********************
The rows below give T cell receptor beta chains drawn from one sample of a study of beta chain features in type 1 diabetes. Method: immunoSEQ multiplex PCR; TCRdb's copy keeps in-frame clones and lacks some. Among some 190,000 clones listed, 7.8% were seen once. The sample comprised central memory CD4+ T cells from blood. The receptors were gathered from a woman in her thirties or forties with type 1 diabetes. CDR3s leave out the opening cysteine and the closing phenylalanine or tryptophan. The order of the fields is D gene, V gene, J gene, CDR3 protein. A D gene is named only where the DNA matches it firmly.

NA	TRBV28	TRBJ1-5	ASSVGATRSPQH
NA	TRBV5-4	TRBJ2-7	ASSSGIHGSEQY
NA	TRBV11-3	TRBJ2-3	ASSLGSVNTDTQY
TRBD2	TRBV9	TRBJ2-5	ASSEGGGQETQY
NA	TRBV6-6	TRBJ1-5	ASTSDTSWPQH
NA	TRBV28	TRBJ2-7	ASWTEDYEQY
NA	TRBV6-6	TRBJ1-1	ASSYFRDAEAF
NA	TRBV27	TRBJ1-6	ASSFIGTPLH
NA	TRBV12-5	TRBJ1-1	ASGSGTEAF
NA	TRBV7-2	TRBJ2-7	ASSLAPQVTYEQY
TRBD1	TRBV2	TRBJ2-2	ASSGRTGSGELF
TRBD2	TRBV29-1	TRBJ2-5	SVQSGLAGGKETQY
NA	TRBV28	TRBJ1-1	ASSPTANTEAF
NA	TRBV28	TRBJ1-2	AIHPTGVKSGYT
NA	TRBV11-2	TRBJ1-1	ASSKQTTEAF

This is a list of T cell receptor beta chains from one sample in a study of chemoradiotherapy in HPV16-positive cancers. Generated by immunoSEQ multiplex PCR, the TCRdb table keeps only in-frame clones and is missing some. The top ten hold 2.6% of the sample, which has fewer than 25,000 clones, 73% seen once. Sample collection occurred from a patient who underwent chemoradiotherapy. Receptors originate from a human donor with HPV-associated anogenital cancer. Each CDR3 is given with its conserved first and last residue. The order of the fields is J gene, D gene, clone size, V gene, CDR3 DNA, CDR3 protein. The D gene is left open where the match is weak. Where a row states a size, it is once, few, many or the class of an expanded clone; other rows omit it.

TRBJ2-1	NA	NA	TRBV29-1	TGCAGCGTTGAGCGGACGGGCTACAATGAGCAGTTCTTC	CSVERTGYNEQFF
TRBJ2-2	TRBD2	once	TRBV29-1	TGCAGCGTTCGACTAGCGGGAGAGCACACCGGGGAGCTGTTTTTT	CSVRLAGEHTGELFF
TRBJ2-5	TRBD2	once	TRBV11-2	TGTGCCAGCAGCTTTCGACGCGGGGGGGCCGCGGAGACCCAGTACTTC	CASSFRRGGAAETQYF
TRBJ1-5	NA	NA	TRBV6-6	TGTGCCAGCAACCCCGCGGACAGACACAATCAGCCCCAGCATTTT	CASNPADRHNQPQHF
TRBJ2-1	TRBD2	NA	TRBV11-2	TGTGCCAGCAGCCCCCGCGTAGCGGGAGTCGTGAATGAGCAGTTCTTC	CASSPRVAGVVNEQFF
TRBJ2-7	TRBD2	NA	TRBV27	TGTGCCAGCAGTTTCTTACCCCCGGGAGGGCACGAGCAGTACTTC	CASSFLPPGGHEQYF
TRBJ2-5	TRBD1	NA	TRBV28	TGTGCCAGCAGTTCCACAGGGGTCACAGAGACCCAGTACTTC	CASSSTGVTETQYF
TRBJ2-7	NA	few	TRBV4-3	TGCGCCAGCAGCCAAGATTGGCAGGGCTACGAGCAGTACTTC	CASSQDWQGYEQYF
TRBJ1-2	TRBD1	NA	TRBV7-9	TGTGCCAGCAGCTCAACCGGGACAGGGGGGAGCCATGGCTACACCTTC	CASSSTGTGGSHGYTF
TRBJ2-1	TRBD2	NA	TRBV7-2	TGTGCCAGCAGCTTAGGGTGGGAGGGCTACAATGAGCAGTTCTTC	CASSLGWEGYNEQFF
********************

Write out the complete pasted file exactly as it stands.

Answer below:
The rows below give T cell receptor beta chains drawn from one sample of a study of beta chain features in type 1 diabetes. Method: immunoSEQ multiplex PCR; TCRdb's copy keeps in-frame clones and lacks some. Among some 190,000 clones listed, 7.8% were seen once. The sample comprised central memory CD4+ T cells from blood. The receptors were gathered from a woman in her thirties or forties with type 1 diabetes. CDR3s leave out the opening cysteine and the closing phenylalanine or tryptophan. The order of the fields is D gene, V gene, J gene, CDR3 protein. A D gene is named only where the DNA matches it firmly.

NA	TRBV28	TRBJ1-5	ASSVGATRSPQH
NA	TRBV5-4	TRBJ2-7	ASSSGIHGSEQY
NA	TRBV11-3	TRBJ2-3	ASSLGSVNTDTQY
TRBD2	TRBV9	TRBJ2-5	ASSEGGGQETQY
NA	TRBV6-6	TRBJ1-5	ASTSDTSWPQH
NA	TRBV28	TRBJ2-7	ASWTEDYEQY
NA	TRBV6-6	TRBJ1-1	ASSYFRDAEAF
NA	TRBV27	TRBJ1-6	ASSFIGTPLH
NA	TRBV12-5	TRBJ1-1	ASGSGTEAF
NA	TRBV7-2	TRBJ2-7	ASSLAPQVTYEQY
TRBD1	TRBV2	TRBJ2-2	ASSGRTGSGELF
TRBD2	TRBV29-1	TRBJ2-5	SVQSGLAGGKETQY
NA	TRBV28	TRBJ1-1	ASSPTANTEAF
NA	TRBV28	TRBJ1-2	AIHPTGVKSGYT
NA	TRBV11-2	TRBJ1-1	ASSKQTTEAF

This is a list of T cell receptor beta chains from one sample in a study of chemoradiotherapy in HPV16-positive cancers. Generated by immunoSEQ multiplex PCR, the TCRdb table keeps only in-frame clones and is missing some. The top ten hold 2.6% of the sample, which has fewer than 25,000 clones, 73% seen once. Sample collection occurred from a patient who underwent chemoradiotherapy. Receptors originate from a human donor with HPV-associated anogenital cancer. Each CDR3 is given with its conserved first and last residue. The order of the fields is J gene, D gene, clone size, V gene, CDR3 DNA, CDR3 protein. The D gene is left open where the match is weak. Where a row states a size, it is once, few, many or the class of an expanded clone; other rows omit it.

TRBJ2-1	NA	NA	TRBV29-1	TGCAGCGTTGAGCGGACGGGCTACAATGAGCAGTTCTTC	CSVERTGYNEQFF
TRBJ2-2	TRBD2	once	TRBV29-1	TGCAGCGTTCGACTAGCGGGAGAGCACACCGGGGAGCTGTTTTTT	CSVRLAGEHTGELFF
TRBJ2-5	TRBD2	once	TRBV11-2	TGTGCCAGCAGCTTTCGACGCGGGGGGGCCGCGGAGACCCAGTACTTC	CASSFRRGGAAETQYF
TRBJ1-5	NA	NA	TRBV6-6	TGTGCCAGCAACCCCGCGGACAGACACAATCAGCCCCAGCATTTT	CASNPADRHNQPQHF
TRBJ2-1	TRBD2	NA	TRBV11-2	TGTGCCAGCAGCCCCCGCGTAGCGGGAGTCGTGAATGAGCAGTTCTTC	CASSPRVAGVVNEQFF
TRBJ2-7	TRBD2	NA	TRBV27	TGTGCCAGCAGTTTCTTACCCCCGGGAGGGCACGAGCAGTACTTC	CASSFLPPGGHEQYF
TRBJ2-5	TRBD1	NA	TRBV28	TGTGCCAGCAGTTCCACAGGGGTCACAGAGACCCAGTACTTC	CASSSTGVTETQYF
TRBJ2-7	NA	few	TRBV4-3	TGCGCCAGCAGCCAAGATTGGCAGGGCTACGAGCAGTACTTC	CASSQDWQGYEQYF
TRBJ1-2	TRBD1	NA	TRBV7-9	TGTGCCAGCAGCTCAACCGGGACAGGGGGGAGCCATGGCTACACCTTC	CASSSTGTGGSHGYTF
TRBJ2-1	TRBD2	NA	TRBV7-2	TGTGCCAGCAGCTTAGGGTGGGAGGGCTACAATGAGCAGTTCTTC	CASSLGWEGYNEQFF